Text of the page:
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The look of love: Pittsburgh art installation captures people gazing at objects of their affection

Artist Kit Monkman discusses his video installation "People We Love" alongside one of its seven video screens.
Bill O'Driscoll
90.5 WESA
Artist Kit Monkman discusses his video installation "People We Love" alongside one of its seven video screens.

What does love look like?

If the answers might be found written on a face, a new public artwork in Downtown Pittsburgh makes them legible.

“People We Love” is the U.S. premiere of a work by internationally known British artist Kit Monkman. It consists of seven high-definition screens mounted in a Smithfield Street storefront of One Oxford Centre. Each screen offers a series of video portraits of people looking at photos of people they love, whether living or dead. Viewers never see the photos of the loved ones – only the faces of the unnamed subjects, who peer straight back out from the screen.

Some grin. Some weep. Many simply stare off, seemingly lost in thought.

“You meet the gaze of these faces looking out, and they’re looking with this kind of profound love at you, essentially,” said Monkman, who was in Pittsburgh for Friday’s opening of the exhibit. “And I think the point of it all, really, is it’s impossible not to wonder who it is they’re looking at.”

The portraits, which run a few minutes each, are visible up-close during gallery hours and round-the-clock through the plate-glass windows from Friday through June 5.

The project is sponsored by the Pittsburgh Downtown Partnership (PDP), in part as an effort to activate a long-vacant storefront, formerly a state-owned Fine Wines and Good Spirits store.

“People We Love” was curated by Pittsburgh-based public-art consultant Renee Piechocki, who worked with Monkman on the 2014 installation “Congregation,” in Market Square.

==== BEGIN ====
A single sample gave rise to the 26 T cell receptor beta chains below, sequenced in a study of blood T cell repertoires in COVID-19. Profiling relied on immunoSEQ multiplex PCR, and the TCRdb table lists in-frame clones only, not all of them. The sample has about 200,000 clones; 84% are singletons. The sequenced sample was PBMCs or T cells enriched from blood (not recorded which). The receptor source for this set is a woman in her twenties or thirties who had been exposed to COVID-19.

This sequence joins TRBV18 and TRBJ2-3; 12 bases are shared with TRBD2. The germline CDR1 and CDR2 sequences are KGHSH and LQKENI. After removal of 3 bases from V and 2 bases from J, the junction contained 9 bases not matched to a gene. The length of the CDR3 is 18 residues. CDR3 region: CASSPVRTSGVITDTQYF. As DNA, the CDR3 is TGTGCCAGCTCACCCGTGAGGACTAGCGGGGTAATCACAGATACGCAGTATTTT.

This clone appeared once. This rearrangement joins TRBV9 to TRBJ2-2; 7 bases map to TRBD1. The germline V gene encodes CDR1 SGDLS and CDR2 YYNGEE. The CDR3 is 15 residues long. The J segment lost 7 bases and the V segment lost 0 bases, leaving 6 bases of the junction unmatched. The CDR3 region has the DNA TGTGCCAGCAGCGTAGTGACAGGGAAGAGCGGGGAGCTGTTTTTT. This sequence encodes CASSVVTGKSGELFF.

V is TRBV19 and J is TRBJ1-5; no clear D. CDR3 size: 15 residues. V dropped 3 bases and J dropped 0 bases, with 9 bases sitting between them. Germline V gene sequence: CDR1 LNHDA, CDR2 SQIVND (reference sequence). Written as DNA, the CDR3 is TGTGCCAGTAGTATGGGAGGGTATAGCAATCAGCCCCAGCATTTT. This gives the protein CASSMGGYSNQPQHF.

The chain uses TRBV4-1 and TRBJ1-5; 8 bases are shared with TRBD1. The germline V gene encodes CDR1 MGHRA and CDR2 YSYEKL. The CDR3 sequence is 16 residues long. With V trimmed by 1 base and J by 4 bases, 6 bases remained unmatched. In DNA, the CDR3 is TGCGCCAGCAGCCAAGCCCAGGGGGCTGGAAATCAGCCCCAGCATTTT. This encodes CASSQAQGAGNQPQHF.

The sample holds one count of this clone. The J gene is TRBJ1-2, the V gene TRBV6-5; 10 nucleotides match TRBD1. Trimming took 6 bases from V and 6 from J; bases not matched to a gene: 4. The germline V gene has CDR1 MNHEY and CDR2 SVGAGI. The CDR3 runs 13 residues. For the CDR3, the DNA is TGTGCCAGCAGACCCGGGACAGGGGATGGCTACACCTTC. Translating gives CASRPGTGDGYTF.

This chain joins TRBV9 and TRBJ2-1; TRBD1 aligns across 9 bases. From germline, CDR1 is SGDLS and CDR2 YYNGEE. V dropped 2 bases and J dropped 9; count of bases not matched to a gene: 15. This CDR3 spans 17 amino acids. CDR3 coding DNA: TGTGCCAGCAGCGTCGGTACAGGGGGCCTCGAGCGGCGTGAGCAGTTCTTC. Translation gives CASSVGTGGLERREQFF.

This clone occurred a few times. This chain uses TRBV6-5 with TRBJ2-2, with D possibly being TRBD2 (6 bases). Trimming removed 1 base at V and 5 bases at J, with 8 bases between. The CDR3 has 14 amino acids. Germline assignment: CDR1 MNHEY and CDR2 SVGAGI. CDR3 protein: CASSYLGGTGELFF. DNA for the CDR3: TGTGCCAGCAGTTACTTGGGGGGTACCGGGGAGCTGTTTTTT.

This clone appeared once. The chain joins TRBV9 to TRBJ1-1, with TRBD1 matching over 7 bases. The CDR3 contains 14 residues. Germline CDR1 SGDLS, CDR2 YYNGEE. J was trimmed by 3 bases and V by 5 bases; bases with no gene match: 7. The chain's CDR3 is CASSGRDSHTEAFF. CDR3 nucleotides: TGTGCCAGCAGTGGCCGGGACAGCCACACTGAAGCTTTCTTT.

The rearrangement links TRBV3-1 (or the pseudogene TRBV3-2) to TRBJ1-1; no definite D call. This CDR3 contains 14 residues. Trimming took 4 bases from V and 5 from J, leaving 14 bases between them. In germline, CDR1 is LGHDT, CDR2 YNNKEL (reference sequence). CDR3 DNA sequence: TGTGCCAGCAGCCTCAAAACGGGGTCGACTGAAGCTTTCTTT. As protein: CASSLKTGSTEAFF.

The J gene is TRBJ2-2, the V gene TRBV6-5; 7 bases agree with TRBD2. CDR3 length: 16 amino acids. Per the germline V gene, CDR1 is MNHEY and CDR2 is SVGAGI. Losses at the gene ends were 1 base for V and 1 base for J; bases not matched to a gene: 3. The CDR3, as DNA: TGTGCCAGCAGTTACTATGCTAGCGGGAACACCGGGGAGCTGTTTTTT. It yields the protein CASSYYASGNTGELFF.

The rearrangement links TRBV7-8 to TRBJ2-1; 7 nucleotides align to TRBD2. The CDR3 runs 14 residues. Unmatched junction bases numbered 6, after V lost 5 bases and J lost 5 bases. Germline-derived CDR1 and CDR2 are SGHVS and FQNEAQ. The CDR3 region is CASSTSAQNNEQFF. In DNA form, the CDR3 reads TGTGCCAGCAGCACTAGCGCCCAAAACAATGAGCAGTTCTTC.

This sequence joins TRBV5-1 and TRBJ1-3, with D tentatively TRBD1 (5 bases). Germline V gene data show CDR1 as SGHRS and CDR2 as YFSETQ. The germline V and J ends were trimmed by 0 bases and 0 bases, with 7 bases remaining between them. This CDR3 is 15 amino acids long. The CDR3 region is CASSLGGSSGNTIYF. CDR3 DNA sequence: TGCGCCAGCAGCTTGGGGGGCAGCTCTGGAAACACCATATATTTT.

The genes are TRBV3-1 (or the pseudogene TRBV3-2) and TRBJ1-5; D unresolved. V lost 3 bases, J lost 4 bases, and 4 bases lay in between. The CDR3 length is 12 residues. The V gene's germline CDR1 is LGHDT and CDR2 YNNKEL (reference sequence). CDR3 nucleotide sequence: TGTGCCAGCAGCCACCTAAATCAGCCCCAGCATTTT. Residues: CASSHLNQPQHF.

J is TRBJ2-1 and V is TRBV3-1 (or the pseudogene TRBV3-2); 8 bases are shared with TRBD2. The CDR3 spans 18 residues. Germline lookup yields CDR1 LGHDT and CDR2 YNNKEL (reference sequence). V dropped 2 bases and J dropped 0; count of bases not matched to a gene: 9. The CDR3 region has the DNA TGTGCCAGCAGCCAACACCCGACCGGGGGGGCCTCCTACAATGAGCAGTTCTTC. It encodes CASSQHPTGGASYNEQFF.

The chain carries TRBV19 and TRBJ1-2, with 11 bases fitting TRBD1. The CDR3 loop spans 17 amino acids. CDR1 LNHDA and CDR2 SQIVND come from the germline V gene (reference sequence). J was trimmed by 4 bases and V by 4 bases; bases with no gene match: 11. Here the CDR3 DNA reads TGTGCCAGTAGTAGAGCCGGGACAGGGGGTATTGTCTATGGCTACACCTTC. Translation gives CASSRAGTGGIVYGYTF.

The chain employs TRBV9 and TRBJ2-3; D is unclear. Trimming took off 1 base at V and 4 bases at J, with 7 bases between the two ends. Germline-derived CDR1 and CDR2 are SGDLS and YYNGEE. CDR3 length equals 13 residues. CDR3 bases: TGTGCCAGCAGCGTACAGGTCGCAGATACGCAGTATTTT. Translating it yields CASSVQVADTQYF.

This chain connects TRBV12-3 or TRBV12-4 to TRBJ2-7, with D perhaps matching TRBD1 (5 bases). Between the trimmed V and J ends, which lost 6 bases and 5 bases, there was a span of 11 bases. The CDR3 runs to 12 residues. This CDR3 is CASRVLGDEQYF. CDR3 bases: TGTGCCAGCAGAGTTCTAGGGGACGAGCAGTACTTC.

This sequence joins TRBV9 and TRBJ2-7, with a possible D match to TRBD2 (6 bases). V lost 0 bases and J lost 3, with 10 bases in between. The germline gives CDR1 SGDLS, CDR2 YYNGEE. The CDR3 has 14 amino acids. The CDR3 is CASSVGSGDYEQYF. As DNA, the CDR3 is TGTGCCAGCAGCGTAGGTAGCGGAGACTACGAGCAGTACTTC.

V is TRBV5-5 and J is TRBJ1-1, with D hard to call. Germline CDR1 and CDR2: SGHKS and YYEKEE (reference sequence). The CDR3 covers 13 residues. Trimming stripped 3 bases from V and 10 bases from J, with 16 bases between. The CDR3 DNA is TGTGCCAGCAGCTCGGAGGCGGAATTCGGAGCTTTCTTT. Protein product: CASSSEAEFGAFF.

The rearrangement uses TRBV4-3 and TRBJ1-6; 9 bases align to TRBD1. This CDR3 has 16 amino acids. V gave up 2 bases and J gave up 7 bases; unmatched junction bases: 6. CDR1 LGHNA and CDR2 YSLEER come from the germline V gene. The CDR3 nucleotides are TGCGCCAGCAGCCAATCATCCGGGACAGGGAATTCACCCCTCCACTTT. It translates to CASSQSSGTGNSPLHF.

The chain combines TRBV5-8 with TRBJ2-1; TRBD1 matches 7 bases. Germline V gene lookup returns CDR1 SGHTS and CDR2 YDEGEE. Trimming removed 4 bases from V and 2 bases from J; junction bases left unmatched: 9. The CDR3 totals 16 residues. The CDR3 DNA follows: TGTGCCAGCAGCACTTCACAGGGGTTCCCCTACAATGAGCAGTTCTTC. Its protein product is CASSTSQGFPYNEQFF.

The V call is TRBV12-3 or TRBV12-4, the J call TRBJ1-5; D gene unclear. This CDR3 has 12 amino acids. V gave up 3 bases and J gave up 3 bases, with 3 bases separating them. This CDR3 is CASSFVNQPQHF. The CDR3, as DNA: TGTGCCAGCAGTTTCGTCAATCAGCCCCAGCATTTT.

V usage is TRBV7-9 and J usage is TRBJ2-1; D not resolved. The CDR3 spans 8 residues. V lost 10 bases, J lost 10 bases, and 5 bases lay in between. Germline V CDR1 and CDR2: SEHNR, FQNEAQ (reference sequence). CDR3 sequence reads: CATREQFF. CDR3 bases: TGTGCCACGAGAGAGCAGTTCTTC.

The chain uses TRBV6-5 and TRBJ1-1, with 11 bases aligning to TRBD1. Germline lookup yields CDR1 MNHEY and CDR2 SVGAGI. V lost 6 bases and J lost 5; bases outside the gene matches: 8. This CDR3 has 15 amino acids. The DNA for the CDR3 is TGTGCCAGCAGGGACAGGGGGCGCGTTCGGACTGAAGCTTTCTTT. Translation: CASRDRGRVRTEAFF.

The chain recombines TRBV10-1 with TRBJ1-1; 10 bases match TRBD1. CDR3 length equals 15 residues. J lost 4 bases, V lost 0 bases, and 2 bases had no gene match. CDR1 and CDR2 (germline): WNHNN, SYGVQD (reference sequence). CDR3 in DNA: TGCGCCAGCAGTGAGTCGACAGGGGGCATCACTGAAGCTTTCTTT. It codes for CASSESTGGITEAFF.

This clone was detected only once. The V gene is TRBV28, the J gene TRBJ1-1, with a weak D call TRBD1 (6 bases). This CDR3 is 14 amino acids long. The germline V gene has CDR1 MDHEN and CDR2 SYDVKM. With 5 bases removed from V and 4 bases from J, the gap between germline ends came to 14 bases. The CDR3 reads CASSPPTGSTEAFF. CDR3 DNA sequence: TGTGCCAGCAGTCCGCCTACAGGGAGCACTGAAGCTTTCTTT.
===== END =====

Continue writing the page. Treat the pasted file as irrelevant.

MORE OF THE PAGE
Piechocki said participants were recruited via social media, personal networks, and even off the street, from among passersby of the gallery space, where the videotaping took place.

Each subject sat alone in a small, black-curtained chamber, listening to a guided meditation while looking at an image of their loved one projected directly above the camera. The meditation offered open-ended prompts, like asking subjects to imagine how their loved one would feel about being selected for the project.

Organizers did not ask participants to show their pictures to anyone else, or to divulge the identity of their loved one. Participants included PDP employee Lynda Fairbrother, who got a little emotional while sharing her story during a press preview.

“I was actually looking at a picture of my mother and my sister and I …. when we were very small,” she said, tearing up. “It was lovely.”

Monkman world-premiered “People We Love” in York, England, in 2020. In earlier iterations, he videotaped the sessions himself, but for the Pittsburgh edition that was not possible because of the pandemic, he said. His role was primarily editing the videotape.

“I think what’s interesting about these faces is people get completely lost in the act of looking with love at a face themselves, which is an incredibly unusual act,” he said. “In that act of looking, these faces seem to have lost all sense of self-curation that they’re incredibly honest, they’re incredibly vulnerable, they’re incredibly open.”

“This is something that America needs right now,” said Piechocki. “We all need to imagine that the person next to us, no matter where they’re fitting in their COVID beliefs or political beliefs, loves someone, and is loved by someone.”

The PDP has scheduled three additional sessions for others who wishes to be filmed for the project. They are Sun., April 10, April 30, and May 8. More information is at

Bill is a long-time Pittsburgh-based journalist specializing in the arts and the environment. Previous to working at WESA, he spent 21 years at the weekly Pittsburgh City Paper, the last 14 as Arts & Entertainment editor. He is a graduate of Northwestern University's Medill School of Journalism and in 30-plus years as a journalist has freelanced for publications including In Pittsburgh, The Nation, E: The Environmental Magazine, American Theatre, and the Pittsburgh Post-Gazette. Bill has earned numerous Golden Quill awards from the Press Club of Western Pennsylvania. He lives in the neighborhood of Manchester, and he once milked a goat. Email: